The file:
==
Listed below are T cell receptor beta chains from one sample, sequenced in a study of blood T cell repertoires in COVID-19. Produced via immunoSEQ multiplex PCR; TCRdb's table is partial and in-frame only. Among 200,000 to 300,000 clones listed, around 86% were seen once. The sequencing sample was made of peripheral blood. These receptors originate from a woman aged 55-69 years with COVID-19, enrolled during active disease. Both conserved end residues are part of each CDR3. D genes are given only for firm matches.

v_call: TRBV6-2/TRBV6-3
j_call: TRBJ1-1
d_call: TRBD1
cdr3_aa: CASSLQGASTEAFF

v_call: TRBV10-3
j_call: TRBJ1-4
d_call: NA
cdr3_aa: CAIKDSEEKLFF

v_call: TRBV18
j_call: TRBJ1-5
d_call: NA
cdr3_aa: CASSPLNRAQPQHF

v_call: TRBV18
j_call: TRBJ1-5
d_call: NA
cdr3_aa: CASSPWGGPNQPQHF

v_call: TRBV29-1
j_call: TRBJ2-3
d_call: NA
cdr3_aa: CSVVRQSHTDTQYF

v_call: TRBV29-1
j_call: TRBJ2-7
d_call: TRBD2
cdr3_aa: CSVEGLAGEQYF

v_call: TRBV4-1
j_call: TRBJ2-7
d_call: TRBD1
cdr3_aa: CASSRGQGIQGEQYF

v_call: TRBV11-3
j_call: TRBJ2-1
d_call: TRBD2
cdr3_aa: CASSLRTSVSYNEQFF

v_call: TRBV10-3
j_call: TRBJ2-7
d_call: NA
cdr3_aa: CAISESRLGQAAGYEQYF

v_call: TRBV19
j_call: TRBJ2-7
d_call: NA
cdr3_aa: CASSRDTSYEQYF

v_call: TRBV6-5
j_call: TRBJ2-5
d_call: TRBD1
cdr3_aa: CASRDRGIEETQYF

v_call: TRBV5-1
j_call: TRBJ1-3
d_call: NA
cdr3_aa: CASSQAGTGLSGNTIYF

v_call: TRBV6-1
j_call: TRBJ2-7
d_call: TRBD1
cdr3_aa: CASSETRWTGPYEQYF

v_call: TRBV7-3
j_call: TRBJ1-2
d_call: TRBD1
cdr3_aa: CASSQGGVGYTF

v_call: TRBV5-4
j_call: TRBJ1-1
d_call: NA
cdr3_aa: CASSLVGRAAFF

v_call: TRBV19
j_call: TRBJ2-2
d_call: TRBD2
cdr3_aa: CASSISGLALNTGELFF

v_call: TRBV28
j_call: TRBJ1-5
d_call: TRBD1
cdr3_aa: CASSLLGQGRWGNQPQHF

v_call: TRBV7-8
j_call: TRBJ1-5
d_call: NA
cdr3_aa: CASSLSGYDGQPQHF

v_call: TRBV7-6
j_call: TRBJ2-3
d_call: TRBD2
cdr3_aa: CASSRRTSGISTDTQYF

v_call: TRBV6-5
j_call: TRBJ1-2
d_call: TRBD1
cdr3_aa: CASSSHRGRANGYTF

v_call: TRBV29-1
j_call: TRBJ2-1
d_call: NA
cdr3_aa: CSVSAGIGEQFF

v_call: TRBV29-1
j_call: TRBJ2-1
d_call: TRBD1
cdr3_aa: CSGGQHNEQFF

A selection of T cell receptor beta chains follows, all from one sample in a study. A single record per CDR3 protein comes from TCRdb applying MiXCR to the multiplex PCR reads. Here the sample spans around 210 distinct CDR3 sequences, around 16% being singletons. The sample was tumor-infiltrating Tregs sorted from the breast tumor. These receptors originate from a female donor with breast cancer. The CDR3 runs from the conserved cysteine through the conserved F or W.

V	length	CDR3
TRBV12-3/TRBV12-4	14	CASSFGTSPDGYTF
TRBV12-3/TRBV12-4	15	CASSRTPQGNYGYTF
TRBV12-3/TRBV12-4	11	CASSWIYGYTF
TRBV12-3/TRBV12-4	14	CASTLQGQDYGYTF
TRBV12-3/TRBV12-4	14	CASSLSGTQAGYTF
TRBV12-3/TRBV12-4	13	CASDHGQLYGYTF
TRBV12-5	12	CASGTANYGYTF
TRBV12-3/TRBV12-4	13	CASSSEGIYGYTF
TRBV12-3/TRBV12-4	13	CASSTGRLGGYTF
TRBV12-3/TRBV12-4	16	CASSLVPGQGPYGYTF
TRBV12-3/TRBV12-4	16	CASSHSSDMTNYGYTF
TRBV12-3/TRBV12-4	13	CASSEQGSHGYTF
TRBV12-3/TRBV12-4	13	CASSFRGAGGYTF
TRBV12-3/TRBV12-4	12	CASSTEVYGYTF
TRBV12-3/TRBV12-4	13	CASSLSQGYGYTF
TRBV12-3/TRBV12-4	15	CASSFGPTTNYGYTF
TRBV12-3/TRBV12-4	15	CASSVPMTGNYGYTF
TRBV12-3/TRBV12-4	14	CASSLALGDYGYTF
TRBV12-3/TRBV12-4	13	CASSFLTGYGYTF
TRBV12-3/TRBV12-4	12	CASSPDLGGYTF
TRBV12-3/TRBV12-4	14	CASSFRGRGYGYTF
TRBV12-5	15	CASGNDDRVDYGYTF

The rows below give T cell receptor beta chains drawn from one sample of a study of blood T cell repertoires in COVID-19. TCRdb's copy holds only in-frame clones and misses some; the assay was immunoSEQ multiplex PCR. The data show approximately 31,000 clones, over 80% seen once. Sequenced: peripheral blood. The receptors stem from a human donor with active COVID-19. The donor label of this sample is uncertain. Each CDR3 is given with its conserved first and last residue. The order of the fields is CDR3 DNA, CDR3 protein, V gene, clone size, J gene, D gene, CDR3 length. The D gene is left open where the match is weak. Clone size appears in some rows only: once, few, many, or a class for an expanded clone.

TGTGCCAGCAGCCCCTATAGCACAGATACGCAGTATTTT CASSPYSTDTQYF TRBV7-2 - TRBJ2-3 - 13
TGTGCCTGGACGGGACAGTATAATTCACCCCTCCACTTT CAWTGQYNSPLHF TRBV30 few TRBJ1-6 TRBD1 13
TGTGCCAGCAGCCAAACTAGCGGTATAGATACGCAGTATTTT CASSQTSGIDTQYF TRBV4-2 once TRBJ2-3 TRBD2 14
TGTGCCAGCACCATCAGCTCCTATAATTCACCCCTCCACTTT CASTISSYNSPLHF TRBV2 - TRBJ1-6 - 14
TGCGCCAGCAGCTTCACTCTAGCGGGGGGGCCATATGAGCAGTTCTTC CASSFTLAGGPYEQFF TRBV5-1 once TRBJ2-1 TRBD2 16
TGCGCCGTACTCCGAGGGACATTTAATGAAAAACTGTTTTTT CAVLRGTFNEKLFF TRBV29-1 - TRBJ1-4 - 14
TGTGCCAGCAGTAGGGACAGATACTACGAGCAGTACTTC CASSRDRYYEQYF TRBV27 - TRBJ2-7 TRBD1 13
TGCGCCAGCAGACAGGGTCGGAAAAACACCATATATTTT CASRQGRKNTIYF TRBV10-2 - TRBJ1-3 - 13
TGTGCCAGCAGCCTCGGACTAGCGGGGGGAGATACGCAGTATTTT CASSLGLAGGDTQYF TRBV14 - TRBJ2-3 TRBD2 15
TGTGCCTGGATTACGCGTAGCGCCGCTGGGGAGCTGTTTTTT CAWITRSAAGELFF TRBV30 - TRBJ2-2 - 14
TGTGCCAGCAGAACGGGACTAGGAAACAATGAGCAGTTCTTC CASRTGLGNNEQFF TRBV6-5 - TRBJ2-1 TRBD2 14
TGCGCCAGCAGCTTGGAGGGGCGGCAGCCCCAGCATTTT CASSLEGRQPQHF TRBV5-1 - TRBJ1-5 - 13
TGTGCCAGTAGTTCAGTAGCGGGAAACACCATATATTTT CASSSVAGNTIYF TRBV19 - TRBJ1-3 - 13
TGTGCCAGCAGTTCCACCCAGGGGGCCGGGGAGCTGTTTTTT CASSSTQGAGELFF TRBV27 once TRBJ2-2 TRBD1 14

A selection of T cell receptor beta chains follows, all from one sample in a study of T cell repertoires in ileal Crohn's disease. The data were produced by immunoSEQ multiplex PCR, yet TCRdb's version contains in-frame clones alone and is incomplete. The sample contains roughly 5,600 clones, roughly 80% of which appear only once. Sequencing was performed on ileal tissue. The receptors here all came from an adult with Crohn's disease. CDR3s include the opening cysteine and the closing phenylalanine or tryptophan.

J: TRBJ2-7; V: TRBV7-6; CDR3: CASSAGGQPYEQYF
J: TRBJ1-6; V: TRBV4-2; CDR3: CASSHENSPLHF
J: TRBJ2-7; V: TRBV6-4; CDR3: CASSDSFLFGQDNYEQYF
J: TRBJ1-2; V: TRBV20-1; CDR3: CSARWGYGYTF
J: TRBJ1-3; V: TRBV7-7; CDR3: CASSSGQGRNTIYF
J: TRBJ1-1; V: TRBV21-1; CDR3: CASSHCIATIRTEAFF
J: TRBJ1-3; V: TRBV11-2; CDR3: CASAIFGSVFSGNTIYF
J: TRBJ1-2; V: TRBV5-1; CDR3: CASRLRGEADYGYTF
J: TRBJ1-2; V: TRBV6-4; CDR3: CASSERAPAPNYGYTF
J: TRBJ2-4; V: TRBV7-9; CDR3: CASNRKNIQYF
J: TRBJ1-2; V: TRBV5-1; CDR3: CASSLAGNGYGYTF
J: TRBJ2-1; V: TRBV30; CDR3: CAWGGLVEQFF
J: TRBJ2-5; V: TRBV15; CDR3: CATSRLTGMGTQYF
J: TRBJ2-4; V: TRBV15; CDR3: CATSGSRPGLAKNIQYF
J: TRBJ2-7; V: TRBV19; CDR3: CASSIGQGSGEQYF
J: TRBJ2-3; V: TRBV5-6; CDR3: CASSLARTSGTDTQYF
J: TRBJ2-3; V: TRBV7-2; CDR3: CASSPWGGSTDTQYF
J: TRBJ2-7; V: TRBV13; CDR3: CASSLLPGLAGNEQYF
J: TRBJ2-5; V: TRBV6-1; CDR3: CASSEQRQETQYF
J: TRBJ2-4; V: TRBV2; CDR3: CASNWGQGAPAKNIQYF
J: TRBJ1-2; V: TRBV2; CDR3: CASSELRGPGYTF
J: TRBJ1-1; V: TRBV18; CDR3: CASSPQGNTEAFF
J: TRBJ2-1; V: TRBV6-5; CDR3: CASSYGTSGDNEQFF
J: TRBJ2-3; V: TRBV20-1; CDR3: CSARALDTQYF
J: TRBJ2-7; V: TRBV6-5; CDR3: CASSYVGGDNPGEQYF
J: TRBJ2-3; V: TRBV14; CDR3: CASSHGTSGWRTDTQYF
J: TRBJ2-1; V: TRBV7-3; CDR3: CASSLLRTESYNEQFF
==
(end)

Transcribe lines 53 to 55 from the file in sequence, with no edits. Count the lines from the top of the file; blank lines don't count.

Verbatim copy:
cdr3_aa: CASSETRWTGPYEQYF

v_call: TRBV7-3
j_call: TRBJ1-2